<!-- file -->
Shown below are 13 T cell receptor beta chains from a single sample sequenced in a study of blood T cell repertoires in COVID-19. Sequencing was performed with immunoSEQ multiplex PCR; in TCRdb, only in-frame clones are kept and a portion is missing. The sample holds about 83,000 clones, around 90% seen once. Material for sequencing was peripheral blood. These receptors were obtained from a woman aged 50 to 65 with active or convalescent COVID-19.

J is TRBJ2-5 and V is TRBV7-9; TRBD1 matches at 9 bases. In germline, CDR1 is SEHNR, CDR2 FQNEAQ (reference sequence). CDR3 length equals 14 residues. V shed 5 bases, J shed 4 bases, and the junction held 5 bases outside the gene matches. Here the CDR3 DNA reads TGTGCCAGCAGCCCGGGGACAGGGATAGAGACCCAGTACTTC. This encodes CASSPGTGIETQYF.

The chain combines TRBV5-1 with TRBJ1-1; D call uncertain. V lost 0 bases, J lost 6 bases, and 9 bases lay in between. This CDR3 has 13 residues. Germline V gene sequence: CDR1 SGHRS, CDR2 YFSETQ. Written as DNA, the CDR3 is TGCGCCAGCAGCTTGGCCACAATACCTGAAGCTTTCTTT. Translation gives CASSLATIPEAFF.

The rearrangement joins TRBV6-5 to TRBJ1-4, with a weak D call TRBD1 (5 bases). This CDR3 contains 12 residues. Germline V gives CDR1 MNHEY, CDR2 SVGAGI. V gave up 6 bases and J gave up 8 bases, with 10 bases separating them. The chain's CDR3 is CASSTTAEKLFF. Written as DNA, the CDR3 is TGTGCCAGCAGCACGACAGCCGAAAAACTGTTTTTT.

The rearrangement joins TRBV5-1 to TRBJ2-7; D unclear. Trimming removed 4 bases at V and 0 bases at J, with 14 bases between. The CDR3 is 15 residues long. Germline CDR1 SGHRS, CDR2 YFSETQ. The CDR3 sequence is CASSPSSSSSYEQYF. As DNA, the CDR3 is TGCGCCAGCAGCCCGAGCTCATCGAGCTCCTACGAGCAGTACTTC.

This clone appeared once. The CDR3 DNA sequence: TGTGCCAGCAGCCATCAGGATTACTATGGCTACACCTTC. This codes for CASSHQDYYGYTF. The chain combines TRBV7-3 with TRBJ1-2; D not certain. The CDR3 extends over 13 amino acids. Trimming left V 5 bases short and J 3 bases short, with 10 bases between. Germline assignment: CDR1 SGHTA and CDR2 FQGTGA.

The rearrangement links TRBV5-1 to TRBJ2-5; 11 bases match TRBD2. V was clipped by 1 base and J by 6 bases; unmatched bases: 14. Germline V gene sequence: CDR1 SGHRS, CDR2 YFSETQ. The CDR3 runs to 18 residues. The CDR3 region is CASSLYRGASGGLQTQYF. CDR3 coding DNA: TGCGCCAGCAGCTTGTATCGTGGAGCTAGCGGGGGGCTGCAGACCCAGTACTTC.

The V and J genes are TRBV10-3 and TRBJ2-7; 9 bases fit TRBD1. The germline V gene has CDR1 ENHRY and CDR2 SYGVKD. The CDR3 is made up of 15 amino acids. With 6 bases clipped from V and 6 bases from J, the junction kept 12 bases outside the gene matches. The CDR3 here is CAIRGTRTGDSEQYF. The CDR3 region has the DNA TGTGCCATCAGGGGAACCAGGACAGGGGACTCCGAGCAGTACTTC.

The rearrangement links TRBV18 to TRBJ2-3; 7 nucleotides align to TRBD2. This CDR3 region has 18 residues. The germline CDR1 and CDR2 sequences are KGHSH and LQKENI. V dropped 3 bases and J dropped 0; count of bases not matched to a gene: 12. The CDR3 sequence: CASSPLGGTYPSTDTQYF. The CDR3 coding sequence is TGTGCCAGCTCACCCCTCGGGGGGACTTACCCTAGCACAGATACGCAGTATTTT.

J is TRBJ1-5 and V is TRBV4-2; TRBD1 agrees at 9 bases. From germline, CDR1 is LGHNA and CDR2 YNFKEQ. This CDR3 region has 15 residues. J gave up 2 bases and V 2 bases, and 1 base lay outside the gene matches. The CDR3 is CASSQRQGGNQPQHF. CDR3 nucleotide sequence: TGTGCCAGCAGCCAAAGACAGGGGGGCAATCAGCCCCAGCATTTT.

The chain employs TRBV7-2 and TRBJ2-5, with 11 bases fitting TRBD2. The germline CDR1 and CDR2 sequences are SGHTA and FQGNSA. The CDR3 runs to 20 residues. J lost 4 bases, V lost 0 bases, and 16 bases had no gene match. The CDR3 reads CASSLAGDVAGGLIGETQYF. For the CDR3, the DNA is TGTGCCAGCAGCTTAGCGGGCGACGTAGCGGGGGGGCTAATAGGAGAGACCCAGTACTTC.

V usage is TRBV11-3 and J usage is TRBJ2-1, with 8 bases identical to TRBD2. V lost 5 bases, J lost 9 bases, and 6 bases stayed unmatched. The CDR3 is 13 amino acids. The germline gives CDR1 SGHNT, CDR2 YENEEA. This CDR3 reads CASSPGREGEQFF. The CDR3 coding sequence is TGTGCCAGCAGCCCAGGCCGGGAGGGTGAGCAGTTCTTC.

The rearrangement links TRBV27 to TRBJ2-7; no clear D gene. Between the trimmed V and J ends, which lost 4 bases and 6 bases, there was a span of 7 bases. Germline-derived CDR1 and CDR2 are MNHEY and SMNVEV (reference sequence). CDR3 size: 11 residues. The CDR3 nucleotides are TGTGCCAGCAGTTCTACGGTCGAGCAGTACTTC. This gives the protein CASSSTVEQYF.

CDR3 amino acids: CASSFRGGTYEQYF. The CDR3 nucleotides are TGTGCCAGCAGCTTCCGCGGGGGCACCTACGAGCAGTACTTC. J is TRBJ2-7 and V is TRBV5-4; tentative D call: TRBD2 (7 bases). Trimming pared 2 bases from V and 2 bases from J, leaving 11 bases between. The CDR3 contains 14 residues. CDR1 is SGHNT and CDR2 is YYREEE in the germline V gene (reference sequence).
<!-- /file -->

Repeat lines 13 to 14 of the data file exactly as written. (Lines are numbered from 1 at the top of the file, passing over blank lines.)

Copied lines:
The rearrangement links TRBV27 to TRBJ2-7; no clear D gene. Between the trimmed V and J ends, which lost 4 bases and 6 bases, there was a span of 7 bases. Germline-derived CDR1 and CDR2 are MNHEY and SMNVEV (reference sequence). CDR3 size: 11 residues. The CDR3 nucleotides are TGTGCCAGCAGTTCTACGGTCGAGCAGTACTTC. This gives the protein CASSSTVEQYF.

CDR3 amino acids: CASSFRGGTYEQYF. The CDR3 nucleotides are TGTGCCAGCAGCTTCCGCGGGGGCACCTACGAGCAGTACTTC. J is TRBJ2-7 and V is TRBV5-4; tentative D call: TRBD2 (7 bases). Trimming pared 2 bases from V and 2 bases from J, leaving 11 bases between. The CDR3 contains 14 residues. CDR1 is SGHNT and CDR2 is YYREEE in the germline V gene (reference sequence).